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The notion of ‘Red Africa’ can perhaps be dated to the period immediately following the Russian Revolution of October 1917.Hakim Adi introduces this issue which discusses communist states and postwar Africa.
Tanja R. Muller
It is early November 2014, almost twenty-five years after the Fall of the Berlin Wall – in fact a few days before the anniversary. In Maputo, Mozambique, the Instituto Cultural Moçambique- Alemanha (ICMA) opens an exhibition in its foyer with the title ‘da ditadura – a democracia’ (from dictatorship to democracy), which tells the often rehearsed story of the oppressive former East German (GDR) regime and its fall. Shortly after that opening, in the adjacent ICMA auditorium, an event of a very different kind takes place that evening, also to commemorate the twenty-fifth anniversary of the end of the Cold War: a podium discussion on the lasting legacies of this period of socialist experimentations, in all their complexity.
Joe Guinan, Martin O'Neill
Joe Guinan and Martin O’Neill discuss Labour's new twenty-first century socialist political economy.
Thomas M. Hanna argues for democratised and decentralised forms of public ownership.
A review of Rachel Reeves, The Everyday Economy, 2018.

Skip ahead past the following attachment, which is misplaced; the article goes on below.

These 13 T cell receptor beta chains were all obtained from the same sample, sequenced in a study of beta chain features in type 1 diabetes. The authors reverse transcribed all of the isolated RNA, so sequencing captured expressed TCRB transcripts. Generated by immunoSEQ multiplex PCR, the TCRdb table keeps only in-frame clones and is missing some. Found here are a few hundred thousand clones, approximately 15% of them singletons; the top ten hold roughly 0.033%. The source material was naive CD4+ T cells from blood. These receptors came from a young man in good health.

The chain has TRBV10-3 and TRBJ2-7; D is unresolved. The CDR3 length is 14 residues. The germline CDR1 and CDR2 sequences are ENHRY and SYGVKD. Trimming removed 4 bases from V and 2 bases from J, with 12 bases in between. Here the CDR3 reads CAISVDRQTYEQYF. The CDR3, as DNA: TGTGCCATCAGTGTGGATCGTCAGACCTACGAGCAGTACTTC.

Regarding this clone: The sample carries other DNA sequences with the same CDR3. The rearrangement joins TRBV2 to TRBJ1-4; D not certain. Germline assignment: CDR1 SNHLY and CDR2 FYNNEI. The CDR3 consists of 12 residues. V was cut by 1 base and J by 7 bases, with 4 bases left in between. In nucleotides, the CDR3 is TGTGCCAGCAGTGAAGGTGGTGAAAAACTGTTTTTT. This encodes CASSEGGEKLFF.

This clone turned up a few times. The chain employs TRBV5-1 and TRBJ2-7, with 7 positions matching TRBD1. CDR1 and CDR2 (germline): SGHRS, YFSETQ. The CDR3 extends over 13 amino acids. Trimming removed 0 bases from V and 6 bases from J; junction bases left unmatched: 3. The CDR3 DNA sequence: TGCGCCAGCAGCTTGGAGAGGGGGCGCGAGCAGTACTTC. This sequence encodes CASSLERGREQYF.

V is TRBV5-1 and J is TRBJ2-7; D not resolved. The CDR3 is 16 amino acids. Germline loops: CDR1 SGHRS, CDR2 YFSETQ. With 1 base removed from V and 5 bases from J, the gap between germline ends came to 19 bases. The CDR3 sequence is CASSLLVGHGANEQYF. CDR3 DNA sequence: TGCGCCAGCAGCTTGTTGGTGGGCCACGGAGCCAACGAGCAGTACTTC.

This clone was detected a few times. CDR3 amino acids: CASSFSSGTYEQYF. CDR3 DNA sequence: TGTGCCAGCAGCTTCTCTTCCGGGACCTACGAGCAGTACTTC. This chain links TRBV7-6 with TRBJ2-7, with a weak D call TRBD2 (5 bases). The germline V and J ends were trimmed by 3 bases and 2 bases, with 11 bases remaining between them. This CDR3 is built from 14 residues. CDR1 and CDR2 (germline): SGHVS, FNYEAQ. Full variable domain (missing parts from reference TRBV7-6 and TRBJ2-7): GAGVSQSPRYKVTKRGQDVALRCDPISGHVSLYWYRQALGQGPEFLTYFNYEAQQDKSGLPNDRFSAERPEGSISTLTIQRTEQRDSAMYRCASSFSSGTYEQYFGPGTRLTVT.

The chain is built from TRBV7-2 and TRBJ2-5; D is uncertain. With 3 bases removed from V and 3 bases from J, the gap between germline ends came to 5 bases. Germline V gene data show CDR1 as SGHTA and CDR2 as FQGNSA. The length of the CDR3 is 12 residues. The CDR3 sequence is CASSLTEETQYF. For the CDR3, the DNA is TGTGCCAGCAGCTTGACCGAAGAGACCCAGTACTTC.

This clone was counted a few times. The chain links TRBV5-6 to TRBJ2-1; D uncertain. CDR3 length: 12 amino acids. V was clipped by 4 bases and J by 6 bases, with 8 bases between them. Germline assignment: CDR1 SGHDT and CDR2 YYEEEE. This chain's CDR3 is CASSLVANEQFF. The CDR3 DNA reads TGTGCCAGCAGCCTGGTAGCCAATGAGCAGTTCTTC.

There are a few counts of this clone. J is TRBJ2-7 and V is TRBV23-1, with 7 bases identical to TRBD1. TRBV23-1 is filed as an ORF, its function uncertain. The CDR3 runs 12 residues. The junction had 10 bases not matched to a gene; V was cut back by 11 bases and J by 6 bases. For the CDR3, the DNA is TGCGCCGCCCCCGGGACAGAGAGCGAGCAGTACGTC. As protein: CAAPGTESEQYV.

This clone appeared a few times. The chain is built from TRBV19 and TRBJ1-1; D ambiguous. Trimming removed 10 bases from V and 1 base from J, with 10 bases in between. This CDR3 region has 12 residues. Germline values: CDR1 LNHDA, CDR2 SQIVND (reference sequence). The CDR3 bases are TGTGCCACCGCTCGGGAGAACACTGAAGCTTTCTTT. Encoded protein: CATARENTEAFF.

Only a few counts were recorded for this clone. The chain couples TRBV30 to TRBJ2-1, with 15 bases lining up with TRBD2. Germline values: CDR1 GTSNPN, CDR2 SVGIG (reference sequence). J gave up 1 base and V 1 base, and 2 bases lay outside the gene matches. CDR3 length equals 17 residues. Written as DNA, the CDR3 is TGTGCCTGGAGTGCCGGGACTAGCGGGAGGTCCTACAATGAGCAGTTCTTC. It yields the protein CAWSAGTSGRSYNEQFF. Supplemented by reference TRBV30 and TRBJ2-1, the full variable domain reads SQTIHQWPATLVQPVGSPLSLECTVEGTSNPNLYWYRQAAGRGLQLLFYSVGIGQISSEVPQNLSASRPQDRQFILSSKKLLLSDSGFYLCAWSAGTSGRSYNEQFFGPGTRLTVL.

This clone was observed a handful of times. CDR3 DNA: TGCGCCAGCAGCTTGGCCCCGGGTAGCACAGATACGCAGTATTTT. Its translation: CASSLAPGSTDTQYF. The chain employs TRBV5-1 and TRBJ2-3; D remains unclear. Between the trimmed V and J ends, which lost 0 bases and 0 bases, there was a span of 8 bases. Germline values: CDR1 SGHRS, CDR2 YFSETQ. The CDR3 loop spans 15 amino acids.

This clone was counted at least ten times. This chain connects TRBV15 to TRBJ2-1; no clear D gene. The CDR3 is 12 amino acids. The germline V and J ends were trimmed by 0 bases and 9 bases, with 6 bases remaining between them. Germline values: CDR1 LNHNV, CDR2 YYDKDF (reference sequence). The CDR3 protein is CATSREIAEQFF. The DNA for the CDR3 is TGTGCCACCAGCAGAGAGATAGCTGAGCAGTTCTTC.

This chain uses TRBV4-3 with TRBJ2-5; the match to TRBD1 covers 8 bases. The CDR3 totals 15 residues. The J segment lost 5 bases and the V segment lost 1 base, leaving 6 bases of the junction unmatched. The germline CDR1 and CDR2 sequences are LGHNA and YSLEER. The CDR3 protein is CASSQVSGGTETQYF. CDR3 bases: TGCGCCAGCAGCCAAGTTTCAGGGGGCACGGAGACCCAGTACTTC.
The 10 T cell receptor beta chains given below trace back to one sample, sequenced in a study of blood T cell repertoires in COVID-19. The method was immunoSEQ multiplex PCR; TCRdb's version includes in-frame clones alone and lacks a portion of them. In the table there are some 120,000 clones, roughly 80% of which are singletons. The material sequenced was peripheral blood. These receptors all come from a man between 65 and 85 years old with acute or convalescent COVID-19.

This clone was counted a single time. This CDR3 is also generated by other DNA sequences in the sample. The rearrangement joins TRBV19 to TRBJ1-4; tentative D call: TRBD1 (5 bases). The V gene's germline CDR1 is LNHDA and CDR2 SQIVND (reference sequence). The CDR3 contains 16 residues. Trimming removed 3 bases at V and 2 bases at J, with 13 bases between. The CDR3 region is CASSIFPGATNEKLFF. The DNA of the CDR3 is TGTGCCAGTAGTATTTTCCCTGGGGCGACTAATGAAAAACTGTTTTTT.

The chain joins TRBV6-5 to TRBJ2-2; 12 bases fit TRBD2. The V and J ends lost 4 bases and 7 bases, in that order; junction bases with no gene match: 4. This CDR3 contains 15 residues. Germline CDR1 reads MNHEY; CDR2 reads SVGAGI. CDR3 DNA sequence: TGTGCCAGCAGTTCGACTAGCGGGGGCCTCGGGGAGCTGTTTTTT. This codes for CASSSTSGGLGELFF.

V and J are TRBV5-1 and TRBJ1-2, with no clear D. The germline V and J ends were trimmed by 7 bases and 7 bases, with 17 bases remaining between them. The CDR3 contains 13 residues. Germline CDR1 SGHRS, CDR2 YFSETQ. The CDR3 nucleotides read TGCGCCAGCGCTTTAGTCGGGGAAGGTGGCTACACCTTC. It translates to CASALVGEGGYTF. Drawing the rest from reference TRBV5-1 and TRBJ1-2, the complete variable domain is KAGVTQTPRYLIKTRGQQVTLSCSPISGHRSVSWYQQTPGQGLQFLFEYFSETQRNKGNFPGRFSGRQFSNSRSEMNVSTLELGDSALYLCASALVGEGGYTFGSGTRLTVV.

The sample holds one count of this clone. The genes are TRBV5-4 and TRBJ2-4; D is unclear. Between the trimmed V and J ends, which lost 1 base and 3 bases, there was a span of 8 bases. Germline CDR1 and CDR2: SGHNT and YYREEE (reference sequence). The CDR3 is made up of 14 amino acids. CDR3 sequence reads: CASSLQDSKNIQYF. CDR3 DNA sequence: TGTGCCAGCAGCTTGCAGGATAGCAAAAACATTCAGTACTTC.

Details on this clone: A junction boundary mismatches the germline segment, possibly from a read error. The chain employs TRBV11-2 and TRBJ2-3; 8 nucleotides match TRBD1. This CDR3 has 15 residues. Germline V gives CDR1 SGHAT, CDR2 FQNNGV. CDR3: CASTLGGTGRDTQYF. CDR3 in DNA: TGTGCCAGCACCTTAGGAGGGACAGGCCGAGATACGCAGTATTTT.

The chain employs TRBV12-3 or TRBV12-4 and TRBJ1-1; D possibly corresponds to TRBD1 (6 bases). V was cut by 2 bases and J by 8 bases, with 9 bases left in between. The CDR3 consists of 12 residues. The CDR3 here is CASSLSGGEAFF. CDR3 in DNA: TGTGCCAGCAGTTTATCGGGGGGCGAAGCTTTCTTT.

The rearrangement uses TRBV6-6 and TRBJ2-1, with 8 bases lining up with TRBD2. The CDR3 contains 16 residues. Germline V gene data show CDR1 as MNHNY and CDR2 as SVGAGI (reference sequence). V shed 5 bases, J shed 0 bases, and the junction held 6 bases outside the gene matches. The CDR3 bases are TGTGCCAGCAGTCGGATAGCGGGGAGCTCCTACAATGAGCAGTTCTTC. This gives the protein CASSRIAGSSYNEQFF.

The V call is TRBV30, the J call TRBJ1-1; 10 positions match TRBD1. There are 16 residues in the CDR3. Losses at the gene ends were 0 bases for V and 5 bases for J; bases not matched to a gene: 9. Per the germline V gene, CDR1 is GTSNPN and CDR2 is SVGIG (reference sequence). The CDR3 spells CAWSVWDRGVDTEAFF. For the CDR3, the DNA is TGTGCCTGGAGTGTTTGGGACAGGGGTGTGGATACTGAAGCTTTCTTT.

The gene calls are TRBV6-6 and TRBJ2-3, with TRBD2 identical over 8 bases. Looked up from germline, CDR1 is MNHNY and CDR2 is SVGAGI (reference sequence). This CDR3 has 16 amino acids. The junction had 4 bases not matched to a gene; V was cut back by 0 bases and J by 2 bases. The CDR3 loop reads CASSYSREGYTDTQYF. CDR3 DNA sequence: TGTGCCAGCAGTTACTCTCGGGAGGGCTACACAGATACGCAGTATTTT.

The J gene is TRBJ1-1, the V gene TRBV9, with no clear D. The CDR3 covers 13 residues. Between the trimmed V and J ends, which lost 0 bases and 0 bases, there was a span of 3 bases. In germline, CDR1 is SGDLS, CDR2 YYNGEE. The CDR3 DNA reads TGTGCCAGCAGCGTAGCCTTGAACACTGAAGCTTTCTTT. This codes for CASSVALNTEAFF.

Monique Charles, Natalie Thomlinson
Monique Charles and Natalie Thomlinson respond to Charlotte Proudman's critique of the Labour leadership’s engagement with the feminist tradition.
Francis King introduces Socialist History 53
Samuel Foster explores how the Southern Slavs, developed a distinctively socialist movement and culture of their own, particularly from 1903 to 1914, capable of both challenging and shaping politics in the Balkans.
Jeremy Gilbert introduces this issue of New Formations, which brings together a typically diverse selection of work in contemporary cultural studies and critical theory, as well as a major translation project of direct interest to ongoing debates in the field.
This article seeks to theorise boredom in the wake of the new technological modes of capture and commodification that have emerged in a digital network culture, by focusing on the popular ‘What to do When You’re Bored’ sub-genre of YouTube video tutorials that are addressed largely to female teenage audiences.
Zara Dinnen, Sam McBean
Zara Dinnen and Sam McBean contribute to thinking about the emergence of the face in digital culture.
Bill Schwarrz on the financialisation of the universities.
Sylvia Walby makes the case for inclusive economic growth.
David Edgar considers the contemporary legacy of the movements of 1968.
Florence Sutcliffe-Braithwaite, James Stafford
With the left in a strengthened position and the Labour party enjoying something of an internal truce, this issue takes the opportunity to investigate the normative foundations for a twenty-first century social democracy.
The automation revolution demands an active state: one that promotes investment in new technologies while securing good jobs for all workers.
Nick Srnicek, Lise Butler
Nick Srnicek in conversation with Lise Butler